It sounds great! But there's already a problem with the plan. Companies who have not signed YouTube's new privacy and monitization rules are now having their videos blocked and/or videos of their product created by users are no longer view-able. If you attempt to play a video of a review of BlazBlue: Chrono Phantasma, you'll see the "not available in your country" message. And there isn't a darn thing you can do about it. Right now the only blocked videos appear to surround Japanese gaming companies who haven't signed YouTube's new policy. Which seems weird that content would be blocked in the US. It's a way for YouTube to strong arm the companies into signing on because who knows how many hundreds of thousands of hits they're now missing out on (hits that could generate into game sales). But blocked content? Here? On an internet service that tends to be the most open and lax with their policies?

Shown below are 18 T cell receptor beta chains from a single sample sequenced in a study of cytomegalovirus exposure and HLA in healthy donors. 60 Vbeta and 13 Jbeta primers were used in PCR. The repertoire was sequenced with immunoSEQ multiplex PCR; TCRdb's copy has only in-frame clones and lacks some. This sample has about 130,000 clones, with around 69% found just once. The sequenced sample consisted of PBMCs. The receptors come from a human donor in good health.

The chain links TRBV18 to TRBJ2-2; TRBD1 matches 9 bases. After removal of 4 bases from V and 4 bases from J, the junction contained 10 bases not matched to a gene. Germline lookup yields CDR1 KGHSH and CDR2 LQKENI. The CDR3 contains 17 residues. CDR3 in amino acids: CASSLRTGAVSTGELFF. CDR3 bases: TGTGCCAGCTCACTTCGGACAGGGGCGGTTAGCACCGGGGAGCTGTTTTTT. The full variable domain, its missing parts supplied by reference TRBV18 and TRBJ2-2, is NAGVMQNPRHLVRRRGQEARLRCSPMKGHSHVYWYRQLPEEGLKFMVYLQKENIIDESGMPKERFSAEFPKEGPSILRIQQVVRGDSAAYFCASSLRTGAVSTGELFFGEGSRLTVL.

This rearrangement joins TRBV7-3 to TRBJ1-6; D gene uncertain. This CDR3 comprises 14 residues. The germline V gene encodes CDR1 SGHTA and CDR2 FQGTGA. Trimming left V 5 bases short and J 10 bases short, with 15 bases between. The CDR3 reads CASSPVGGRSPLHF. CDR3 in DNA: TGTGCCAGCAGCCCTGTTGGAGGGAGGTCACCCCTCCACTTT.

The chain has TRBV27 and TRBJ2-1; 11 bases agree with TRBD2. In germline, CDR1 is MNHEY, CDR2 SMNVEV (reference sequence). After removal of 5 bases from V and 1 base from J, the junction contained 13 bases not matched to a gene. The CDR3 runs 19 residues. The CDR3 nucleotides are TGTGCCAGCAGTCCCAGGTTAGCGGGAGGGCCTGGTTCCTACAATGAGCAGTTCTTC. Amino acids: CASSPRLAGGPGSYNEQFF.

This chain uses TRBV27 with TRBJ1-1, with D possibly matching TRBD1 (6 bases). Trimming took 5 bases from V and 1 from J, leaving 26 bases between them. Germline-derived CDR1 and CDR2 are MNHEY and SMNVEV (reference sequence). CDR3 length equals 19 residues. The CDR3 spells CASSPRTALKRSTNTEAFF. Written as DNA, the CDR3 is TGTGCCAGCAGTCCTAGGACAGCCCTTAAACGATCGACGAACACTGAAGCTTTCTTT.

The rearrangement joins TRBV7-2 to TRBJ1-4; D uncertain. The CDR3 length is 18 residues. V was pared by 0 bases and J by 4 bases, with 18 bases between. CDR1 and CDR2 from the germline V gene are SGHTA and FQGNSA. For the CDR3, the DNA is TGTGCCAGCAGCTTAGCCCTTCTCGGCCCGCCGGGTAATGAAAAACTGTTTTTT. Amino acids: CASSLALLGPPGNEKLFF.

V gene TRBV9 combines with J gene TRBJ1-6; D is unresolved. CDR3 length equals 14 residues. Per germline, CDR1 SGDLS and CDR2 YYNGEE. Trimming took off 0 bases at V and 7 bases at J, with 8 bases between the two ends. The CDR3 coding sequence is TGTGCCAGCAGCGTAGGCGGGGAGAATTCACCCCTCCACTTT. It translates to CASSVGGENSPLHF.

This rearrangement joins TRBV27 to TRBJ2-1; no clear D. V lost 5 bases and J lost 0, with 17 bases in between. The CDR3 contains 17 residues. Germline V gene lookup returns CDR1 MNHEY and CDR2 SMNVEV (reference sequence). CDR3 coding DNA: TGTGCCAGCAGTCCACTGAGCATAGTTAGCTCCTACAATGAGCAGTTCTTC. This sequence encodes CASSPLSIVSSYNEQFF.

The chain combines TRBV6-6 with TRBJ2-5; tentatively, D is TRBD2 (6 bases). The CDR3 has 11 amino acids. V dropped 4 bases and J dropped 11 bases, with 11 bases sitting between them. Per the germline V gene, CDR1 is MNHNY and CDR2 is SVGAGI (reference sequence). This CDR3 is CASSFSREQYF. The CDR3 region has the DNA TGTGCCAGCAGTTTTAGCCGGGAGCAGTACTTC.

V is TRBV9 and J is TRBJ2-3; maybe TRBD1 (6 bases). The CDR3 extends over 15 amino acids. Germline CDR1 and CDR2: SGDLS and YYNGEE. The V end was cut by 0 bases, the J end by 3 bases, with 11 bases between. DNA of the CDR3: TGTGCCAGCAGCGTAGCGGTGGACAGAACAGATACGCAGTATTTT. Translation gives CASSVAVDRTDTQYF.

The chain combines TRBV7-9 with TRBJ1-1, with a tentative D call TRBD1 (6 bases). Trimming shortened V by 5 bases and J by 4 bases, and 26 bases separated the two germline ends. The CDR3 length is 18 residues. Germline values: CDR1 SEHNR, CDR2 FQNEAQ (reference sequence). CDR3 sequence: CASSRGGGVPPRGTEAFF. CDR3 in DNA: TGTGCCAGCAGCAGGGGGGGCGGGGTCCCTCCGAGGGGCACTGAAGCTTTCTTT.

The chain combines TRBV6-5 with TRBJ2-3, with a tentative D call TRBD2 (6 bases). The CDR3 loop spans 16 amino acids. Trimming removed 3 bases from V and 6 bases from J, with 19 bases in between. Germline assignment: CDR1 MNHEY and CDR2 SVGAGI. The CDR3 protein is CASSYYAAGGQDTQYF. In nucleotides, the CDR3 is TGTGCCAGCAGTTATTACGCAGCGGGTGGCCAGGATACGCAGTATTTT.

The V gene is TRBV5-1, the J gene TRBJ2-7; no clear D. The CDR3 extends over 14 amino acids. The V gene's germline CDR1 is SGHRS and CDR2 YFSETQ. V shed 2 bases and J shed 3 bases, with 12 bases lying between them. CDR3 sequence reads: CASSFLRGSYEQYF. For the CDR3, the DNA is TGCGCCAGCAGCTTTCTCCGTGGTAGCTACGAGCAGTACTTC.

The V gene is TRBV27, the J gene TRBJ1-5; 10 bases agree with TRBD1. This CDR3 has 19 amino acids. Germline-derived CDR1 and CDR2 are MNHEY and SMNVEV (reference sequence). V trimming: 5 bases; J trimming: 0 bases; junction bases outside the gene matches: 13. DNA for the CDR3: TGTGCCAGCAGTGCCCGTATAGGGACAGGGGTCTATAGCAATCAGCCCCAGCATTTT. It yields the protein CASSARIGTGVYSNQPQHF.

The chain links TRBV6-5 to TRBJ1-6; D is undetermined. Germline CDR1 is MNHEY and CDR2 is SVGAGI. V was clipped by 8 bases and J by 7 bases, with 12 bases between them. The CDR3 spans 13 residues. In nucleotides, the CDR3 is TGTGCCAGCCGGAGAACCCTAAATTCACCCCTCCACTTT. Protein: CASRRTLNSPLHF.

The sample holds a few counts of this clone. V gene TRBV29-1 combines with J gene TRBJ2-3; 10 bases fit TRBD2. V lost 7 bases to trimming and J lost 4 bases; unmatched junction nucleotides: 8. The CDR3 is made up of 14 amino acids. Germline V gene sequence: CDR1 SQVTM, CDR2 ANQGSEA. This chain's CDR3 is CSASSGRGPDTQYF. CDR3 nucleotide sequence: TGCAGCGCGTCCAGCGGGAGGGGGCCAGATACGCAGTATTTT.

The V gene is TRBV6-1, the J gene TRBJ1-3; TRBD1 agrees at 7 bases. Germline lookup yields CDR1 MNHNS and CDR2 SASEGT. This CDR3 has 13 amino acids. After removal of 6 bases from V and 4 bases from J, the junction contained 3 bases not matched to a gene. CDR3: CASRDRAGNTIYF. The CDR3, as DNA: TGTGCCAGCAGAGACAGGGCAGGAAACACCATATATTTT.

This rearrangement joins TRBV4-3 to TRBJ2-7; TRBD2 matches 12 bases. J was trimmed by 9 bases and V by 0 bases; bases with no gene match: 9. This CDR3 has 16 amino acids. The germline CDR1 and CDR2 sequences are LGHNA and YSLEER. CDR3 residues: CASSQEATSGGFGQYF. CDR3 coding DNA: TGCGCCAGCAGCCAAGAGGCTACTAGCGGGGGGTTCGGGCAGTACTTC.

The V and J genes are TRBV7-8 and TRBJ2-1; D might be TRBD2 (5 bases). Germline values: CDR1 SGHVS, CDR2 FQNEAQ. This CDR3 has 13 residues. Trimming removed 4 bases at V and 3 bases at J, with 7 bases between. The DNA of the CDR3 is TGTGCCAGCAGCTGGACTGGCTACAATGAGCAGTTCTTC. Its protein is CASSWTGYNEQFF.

Random, did you know that the Backstreet Boys can't be played or broadcasted in Germany via YouTube? Copyright issue. I found out about it earlier this year with my podcast that an entire video is not available in Germany for one song that was only used in part by the program.

Whelp, it looks like the US is not immune to this either. I guess...good luck YouTube? Though now we have to wonder how shady your practices are going to go just to get people to pay for content that has always been free.

Friday, October 23, 2015

Weekly Link Round-Up

It's that time again for a glimpse at some of the best, and the worst, that the internet has to offer with our Weekly Link Round-Up. Let's hope I can post this before the thunderstorm knocks out power.

- Feminist Frequency posted their review of the latest Assassin's Creed title, Syndicate. Since Unity got a really bad rap for Ubisofts one-gender mind-frame and shoddy quality, the developer really needed to step up for this title. I've heard a lot of mixed reviews on the topic, so it's nice to see another take on the franchise to show that yes, they are growing albeit at a slow pace.